Town & Country -- 10/13/96

Hooked up with Jerry, a work-buddy of mine and dawn-patrolled Diamond Head. The North Shore had dropped to a measly flat to a foot, so there really wasn't much of an option on venues.

Drove up in the dark, and saw a bunch of regulars talking story and waiting for the sunrise. The crew were all in their late-thirties/early-forties, and most rode longboards. Just about every time I surf Diamond Head, I see a few of these guys and gals--probably all weekend warriors like myself. It seems like a lot of Town surfers stick to just one spot.

Winds were kicking big time in the 15-30 mph range, causing strong sideshores at Cliffs. But it also was the reason for the shoulder-high surf. No complaints.

Since it was sloppy, I decided to ride the funboard. Bodyboarding just doesn't cut it in junky conditions. After jonesing for ten days, waiting to surf, the conditions were pretty dismal (especially for early winter Hawaii), but you gotta make the most of it.

Jerry has just been bodyboarding for a year, but he's shown marked improvement with rail control, and even getting a little tube time. It's fun going out with him because of his enthusiasm and stoke.

As for me, I did ok on my surfboard. My memorable moment came on a smallish wave that I caught a little behind the peak. I did a couple of micro-pumps and surprisingly found myself racing to the shoulder. That burst of speed made my session. There's so much subtlety in wave riding that cannot be explained to a nonsurfer--truly, only a surfer knows the feeling.

Bailed after two and a half hours with a decent burn in the shoulders. Monday was a work holiday for us, so (with the blessing of my wife) we decided to dawn it to the Country the next day.

10/14/96. Contacted another work friend--Jimmy--and he decided to tag along. The surf was expected to bump up a tad by lunchtime, but only to three feet. I expected to get skunked, but we made the trek to the North Shore anyway--chance um!

After scanning the coast, Laniakea was the call. The swell was supposed to be from the NNW, so Lanis would probably catch it pretty good. It looked small, but there were some near-head-high peaks, and it was fairly smooth.

As we were preparing to go out, a small, cool rain squall blew thru, making us put on short-johns. This proved to be a bad move. It was just about sunrise when we paddled out to join a half dozen other surfers in the lineup.

Laniakea is an awesome wave that works best on a north swell. Its known for the long rights that usually section at three distinct peaks, but occasionally connects for one loooong ride. There are lefts, but they are short (sometimes intense) and they close out with size.

On this day, the peaks were fairly well-defined, and the left was in good form. Goofy Jimmy started out at the lefts while sponging Jerry and funboarding me went to the first peak in search of rights. Although there were some lulls, the surf seemed to be trying to improve.

While Jimmy was avoiding some intense lips on the lefts, Jerry was scoring nice rides on the second peak. After every ride, Jerry came back with a grin from ear to ear. Even though he's in his late twenties, he's still a stoked grom.

I got some good rides, but was hurting from the previous session. Usually when I'm bodyboarding, I can balance out paddling between my arms and legs, thus getting a full-body workout. When I surf however, my lower body gets neglected from lack of use, and my arms and shoulders get pumped. After two straight days of surfing, I got tired real fast, especially after getting caught inside a couple of times (anyone who surfed Lanis knows).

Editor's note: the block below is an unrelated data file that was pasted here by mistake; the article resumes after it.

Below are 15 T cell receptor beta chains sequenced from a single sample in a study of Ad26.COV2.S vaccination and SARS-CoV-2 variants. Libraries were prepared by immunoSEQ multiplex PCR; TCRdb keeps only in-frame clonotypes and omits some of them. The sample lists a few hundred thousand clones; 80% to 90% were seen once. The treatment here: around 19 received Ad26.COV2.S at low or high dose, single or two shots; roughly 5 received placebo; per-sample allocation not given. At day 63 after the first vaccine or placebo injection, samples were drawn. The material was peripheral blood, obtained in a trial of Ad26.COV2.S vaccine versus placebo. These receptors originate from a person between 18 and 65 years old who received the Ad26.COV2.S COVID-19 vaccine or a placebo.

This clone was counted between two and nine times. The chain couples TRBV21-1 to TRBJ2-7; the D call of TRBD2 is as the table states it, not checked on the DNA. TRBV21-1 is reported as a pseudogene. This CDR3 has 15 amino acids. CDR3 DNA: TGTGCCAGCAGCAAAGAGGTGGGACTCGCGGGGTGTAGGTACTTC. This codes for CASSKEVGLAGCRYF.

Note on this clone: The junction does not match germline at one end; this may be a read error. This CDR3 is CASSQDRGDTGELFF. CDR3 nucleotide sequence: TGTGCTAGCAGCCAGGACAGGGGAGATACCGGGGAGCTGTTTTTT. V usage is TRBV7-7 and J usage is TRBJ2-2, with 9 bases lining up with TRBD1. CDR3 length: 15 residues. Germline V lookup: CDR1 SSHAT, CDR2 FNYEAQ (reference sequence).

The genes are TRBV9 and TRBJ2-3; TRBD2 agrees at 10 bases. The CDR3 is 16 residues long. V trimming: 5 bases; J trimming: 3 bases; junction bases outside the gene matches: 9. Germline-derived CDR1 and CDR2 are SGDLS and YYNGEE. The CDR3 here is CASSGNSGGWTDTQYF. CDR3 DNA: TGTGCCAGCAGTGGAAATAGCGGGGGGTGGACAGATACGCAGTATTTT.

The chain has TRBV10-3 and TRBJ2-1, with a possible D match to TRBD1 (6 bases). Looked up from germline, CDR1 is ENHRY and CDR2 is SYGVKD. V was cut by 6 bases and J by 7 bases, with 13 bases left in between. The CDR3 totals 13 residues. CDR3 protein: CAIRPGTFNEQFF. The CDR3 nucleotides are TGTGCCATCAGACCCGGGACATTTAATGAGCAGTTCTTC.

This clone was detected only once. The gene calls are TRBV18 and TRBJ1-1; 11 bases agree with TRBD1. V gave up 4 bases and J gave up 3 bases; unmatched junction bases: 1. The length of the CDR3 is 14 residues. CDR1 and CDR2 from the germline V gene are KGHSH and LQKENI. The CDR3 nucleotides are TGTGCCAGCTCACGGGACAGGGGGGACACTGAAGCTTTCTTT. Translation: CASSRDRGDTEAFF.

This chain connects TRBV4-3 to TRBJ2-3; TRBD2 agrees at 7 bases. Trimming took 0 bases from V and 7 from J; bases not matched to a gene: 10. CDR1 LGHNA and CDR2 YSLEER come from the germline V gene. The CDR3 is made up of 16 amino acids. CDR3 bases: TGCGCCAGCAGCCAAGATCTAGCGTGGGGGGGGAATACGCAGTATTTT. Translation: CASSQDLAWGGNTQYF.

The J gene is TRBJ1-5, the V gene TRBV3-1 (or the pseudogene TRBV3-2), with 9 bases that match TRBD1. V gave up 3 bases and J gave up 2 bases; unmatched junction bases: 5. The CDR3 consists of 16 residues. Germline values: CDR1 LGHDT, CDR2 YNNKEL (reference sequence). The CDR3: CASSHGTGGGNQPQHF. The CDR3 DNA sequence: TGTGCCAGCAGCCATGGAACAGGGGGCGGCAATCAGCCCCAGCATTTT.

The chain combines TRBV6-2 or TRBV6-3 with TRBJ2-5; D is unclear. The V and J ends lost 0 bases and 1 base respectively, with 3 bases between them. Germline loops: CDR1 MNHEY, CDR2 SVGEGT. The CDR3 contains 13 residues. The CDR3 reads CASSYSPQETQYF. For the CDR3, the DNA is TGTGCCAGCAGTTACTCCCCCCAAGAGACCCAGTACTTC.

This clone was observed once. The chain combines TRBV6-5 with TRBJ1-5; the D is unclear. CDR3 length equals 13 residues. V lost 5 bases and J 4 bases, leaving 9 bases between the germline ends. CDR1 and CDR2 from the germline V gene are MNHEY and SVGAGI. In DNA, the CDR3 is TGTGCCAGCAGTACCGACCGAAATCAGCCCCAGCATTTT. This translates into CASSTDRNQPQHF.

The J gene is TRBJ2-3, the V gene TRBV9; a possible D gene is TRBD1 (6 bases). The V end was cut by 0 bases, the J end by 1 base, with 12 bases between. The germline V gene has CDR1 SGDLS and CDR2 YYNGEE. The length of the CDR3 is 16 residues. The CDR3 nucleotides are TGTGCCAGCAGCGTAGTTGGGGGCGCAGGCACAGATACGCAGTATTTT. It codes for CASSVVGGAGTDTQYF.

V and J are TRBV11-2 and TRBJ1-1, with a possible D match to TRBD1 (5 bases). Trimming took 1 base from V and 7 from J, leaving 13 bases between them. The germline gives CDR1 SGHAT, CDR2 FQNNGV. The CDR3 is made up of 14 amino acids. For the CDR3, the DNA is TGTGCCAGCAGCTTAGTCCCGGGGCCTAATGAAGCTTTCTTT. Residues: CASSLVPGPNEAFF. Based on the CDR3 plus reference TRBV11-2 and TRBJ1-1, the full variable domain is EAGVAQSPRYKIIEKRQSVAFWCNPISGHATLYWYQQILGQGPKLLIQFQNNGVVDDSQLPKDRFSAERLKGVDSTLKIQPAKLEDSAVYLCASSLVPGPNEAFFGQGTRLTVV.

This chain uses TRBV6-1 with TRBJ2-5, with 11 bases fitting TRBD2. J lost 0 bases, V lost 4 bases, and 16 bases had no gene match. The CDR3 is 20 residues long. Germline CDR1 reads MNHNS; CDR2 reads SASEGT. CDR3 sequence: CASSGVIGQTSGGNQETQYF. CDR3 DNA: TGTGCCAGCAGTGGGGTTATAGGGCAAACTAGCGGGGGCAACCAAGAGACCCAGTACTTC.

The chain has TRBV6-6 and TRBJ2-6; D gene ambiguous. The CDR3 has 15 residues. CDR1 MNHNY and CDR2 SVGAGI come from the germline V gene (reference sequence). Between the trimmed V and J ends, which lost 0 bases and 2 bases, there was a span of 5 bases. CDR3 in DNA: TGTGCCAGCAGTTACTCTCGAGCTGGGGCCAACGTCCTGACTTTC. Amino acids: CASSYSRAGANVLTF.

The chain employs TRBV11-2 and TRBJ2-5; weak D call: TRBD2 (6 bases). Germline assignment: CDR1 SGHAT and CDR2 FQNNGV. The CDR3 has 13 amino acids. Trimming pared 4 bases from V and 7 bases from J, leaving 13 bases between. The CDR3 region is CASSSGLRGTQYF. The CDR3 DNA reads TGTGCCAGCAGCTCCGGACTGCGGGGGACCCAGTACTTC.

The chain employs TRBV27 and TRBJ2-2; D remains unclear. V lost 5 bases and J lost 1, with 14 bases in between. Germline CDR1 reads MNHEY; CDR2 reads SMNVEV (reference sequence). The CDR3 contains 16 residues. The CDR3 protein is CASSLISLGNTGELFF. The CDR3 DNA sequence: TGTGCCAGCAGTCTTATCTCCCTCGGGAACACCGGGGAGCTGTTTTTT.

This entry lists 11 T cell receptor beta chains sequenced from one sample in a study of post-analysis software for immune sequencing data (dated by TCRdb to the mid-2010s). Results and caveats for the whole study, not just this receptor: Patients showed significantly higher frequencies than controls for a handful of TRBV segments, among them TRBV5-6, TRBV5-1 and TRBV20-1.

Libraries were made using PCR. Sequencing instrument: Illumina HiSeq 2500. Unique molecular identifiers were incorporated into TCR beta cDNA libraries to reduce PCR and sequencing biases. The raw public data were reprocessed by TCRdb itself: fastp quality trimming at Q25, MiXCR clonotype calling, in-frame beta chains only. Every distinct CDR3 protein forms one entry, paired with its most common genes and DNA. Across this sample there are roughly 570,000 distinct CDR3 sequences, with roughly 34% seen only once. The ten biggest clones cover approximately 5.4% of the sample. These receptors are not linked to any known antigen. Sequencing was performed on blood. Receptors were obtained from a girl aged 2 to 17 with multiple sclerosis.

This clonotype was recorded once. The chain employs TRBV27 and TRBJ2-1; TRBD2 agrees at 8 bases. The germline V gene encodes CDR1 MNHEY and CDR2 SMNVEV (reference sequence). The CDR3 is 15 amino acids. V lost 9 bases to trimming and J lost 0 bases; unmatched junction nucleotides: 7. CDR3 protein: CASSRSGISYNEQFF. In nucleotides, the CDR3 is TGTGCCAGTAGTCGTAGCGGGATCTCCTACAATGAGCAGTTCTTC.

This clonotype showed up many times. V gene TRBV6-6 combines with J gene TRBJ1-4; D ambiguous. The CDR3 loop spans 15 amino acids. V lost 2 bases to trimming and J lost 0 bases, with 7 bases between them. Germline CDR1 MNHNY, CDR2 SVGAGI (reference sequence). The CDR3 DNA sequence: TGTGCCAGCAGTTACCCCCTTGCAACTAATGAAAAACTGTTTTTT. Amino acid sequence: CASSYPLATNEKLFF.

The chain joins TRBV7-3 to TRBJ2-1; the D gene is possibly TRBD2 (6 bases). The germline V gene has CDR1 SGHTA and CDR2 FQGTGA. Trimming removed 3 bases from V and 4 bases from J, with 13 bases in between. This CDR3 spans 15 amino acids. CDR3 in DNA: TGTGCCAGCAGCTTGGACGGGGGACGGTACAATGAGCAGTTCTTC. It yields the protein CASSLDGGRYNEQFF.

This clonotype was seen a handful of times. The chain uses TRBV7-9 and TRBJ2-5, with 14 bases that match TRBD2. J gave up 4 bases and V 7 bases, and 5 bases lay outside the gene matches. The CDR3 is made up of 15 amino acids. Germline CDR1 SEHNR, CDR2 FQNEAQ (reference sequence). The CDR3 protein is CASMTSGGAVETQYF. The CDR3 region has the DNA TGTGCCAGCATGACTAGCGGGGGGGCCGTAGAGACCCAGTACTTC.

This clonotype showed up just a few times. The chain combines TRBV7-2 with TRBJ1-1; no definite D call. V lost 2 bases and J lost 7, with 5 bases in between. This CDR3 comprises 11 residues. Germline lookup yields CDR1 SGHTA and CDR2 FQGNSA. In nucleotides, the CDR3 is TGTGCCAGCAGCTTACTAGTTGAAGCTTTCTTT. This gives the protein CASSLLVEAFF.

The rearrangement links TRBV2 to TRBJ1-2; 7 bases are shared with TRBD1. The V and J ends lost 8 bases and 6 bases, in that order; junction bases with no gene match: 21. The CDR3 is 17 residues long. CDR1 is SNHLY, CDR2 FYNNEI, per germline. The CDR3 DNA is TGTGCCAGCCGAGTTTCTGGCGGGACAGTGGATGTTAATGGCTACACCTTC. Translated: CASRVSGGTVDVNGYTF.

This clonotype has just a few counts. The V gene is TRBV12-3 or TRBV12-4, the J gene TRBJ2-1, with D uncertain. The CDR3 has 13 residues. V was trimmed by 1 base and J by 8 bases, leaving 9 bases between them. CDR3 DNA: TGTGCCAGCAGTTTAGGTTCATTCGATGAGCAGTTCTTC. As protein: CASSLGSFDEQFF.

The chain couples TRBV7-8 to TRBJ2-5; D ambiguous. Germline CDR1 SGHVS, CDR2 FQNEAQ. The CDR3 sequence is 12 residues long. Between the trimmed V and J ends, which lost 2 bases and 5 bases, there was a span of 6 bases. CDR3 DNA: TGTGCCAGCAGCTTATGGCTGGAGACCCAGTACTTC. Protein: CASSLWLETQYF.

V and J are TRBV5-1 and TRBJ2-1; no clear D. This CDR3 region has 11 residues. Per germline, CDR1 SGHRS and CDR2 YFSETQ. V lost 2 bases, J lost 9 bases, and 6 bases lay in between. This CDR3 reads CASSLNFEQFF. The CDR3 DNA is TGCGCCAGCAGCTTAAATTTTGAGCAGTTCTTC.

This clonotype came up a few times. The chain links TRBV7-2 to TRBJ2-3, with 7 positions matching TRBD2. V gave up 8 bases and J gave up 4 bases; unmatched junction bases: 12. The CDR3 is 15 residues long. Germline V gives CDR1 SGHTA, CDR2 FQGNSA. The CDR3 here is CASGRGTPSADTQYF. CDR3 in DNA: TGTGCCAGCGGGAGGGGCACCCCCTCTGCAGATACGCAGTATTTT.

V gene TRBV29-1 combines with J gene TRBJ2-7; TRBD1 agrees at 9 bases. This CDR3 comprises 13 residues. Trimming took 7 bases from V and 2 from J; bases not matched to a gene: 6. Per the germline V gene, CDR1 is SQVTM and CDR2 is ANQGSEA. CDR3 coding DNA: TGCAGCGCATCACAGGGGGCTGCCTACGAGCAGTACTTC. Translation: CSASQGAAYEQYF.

I did have some fun when I traded off boards with Jimmy. He has a 6' 6" with a standard template. It had about as much float as a toothpick, and was difficult to catch waves with. But once I was on, it was so responsive. I actually spanked the lip and recovered in the whitewater once. (Big Wow)

Towards the end of the session, the sun started to peak out. I felt like a real kook in my 2/2 short john with air temp at about 85 and water about 80. I even got sarcastically hassled by this older-type haole surfer (*not* said in a derogatory manner). I deserved it.

After nearly three hours in the water, the lineup got a bit crowded. There were some older locals who showed up with longboards (probably the overflow from Chuns) and started giving everyone "stink eye." Even Jerry started feeling the vibe. We both thought it was pretty laughable.

By that time we had all caught more than our share, so we made the long paddle in. Managed to make it home by ten. I had aching shoulders, a dull pain in my lower back, and a feeling of pure content.

In Hawaii, we only have two seasons: summer and winter. During the summer, Town becomes the focal point in surfing, characterized by smaller waves. In the winter, the Country comes alive with giant swells rocking the island. It is this coexistence that make up the essence of surfing in Hawaii, and is so aptly captured in the Town and Country Surf Designs name and logo. Surfers who exclusively ride in Town are a totally different animal than their Country counterparts--whole different mindset and playing field. The T&C logo is a Chinese Yin-Yang symbol, representing this relationship of small/big waves. One cannot exist without the another, so they both coexist in harmony.

Whew! Now I'm ready to meditate and recite some mantras.

Aloha from Paradise,

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